The impact of weight-based stigma on young peoples’ friendships has been well documented. Overweight children are less attractive as friends, receiving fewer friendship nominations than their non-overweight peers [711]. As a result of this social exclusion they tend to be found at the periphery of their peer networks [12] despite nominating as many, or more, friends than their non-overweight peers [7, 9, 12]. Moreover, overweight children are likely to select each other as friends [710], and may subsequently influence and reinforce each others’ overweight status, because studies have shown that children and their close social ties become more similar in body weight over time [8, 1315]. Together, these findings highlight the importance of excess body weight as a social marker for the establishment of friendships, and the negative implications of the resulting marginalization of overweight youth by their peers.

Yet, to date, studies of weight-based marginalization have solely focused on exclusion from friendships, indicative of a passive form of social exclusion. It is not known if overweight children are also overtly rejected by their peers, whereby peers clearly express dislike of overweight children. Traditionally, rejection has been measured as the extent to which children were nominated as being disliked by their peers [3, 16], however recently it has been conceptualized as a dyadic phenomenon, where it is defined as a negative relationship between pairs of children which can either be unilateral or mutual [17, 18]. Involvement in these relationships of rejection—so-called “antipathies”—has been found to negatively impact the social development of children in ways that are distinct from passive marginalization [1921]. For example, research on neglected and rejected children have shown overtly marginalized youth are especially at risk for maladjustment [19]. So, overweight might lead to marginalization by having fewer friends, but its impact on youths’ psychosocial development is likely to depend on whether marginalization is also the result of being overtly rejected by peers. A more complete assessment of the marginalization of overweight youth should therefore assess friendship relations as well as examine the extent to which overweight is related to having antipathies in the peer group.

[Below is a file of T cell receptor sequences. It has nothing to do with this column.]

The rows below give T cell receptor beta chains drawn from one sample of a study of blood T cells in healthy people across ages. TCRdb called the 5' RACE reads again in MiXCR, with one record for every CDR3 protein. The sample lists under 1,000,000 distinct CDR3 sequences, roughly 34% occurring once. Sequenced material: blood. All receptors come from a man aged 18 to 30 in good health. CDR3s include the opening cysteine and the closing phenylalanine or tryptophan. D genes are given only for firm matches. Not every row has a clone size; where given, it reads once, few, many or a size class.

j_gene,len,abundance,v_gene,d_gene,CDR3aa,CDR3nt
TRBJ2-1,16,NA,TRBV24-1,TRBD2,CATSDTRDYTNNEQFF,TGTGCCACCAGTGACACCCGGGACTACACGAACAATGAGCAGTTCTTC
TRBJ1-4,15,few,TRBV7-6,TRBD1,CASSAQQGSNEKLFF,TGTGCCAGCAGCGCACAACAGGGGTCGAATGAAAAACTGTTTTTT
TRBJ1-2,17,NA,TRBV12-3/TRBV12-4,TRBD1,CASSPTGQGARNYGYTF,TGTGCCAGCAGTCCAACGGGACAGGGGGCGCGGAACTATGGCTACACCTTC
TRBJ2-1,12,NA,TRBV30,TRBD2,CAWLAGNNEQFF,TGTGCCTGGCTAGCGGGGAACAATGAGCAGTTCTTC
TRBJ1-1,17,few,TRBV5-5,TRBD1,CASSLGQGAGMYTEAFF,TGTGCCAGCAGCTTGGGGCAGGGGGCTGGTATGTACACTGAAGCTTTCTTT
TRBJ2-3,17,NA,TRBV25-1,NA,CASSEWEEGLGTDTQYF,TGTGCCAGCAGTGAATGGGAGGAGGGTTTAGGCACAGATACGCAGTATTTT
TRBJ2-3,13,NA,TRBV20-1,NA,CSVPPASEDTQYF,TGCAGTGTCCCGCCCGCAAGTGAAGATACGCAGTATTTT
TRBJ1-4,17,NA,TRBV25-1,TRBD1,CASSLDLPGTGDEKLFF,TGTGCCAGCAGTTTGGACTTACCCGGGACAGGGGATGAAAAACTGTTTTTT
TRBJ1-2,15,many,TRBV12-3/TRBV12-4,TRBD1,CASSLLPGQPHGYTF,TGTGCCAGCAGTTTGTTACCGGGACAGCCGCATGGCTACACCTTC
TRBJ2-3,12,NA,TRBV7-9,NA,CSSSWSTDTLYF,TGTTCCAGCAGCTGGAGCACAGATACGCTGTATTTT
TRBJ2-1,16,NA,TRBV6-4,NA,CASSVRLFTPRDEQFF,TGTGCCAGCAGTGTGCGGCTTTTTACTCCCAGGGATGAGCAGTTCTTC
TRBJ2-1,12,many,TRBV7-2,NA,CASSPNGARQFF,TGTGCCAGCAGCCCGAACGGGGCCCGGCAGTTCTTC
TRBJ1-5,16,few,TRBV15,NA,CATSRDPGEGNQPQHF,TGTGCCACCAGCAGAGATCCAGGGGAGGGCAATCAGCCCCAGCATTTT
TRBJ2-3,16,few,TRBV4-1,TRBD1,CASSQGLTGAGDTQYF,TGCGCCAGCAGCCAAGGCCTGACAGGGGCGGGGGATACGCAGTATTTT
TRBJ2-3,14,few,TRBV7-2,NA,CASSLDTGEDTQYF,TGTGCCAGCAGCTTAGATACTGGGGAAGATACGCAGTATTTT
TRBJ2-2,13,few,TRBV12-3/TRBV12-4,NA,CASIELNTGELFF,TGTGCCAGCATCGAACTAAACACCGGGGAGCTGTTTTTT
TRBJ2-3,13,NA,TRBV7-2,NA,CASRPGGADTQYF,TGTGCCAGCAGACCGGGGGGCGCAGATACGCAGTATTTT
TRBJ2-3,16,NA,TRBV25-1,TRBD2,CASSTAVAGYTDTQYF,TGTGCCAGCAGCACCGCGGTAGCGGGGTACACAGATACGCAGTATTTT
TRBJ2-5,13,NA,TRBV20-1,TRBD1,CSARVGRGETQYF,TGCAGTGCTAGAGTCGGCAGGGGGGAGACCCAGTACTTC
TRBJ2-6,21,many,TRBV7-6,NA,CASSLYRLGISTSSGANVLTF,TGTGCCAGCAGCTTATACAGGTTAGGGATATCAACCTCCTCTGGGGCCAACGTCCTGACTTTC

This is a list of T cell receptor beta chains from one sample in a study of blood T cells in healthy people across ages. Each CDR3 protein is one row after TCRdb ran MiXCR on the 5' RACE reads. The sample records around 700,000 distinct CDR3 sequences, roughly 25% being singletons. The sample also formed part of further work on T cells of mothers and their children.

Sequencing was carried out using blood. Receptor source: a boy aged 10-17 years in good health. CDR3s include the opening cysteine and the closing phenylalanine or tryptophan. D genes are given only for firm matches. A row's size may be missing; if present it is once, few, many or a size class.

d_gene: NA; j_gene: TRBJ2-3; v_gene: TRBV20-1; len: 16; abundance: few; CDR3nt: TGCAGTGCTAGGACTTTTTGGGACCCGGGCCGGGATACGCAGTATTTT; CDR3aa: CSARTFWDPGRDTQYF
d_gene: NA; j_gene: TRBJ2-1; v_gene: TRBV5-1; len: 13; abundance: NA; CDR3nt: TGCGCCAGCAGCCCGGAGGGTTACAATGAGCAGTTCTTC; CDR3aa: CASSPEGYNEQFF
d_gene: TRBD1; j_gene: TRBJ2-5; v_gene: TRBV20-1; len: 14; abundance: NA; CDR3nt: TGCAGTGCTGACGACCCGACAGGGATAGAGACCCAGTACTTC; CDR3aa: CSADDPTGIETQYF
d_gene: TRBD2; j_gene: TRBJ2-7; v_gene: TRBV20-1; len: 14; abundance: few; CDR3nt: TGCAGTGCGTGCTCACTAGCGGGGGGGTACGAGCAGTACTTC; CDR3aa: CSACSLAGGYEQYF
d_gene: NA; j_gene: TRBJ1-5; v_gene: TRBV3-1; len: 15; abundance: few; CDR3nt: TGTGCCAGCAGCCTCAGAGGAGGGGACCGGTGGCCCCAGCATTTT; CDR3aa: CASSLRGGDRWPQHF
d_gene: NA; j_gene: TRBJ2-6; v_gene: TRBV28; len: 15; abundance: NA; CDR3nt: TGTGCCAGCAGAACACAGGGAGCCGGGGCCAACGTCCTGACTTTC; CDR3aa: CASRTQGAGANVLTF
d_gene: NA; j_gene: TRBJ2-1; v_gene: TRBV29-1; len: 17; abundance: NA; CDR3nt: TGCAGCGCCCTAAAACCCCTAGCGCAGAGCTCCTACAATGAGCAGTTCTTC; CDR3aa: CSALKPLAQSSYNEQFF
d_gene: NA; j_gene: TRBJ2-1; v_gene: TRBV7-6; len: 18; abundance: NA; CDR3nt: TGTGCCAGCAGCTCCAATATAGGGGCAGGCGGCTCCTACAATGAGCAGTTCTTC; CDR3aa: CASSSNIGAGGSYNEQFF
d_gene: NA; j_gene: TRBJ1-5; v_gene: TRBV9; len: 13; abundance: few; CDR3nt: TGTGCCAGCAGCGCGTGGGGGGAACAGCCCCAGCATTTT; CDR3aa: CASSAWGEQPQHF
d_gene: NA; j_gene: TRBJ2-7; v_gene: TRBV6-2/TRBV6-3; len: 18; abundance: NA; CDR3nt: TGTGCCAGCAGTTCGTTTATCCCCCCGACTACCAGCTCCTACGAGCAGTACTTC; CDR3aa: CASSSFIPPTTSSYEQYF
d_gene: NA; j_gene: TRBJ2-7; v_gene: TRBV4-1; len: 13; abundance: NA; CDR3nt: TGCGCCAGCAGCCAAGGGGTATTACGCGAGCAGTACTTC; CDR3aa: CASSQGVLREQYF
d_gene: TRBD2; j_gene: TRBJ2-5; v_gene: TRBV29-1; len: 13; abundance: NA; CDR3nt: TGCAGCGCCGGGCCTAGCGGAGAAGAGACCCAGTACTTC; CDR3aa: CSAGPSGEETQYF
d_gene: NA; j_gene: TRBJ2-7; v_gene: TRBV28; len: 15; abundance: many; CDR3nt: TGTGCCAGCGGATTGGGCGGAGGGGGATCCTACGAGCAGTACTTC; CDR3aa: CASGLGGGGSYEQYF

The aim of this study is to examine how overweight is related to both friendship relations and antipathies in children’s peer network. Overweight children are expected to receive fewer friendship nominations, as well as more dislike nominations, relative to their non-overweight peers, with the latter indicative of a more overt process of rejection and marginalization. Consequently, we also expect that overweight children have more friendships with each other. As gender is an important determinant steering friendship preferences [22], this attribute is controlled for. Statistical models for social networks (Exponential Random Graph Models, ERGMs), were used to test for associations between individual (overweight) and relational (friendships, antipathies) variables using a modeling framework that accounts for the complex structure of friendship and antipathy networks and the inherent dependencies within them [2325].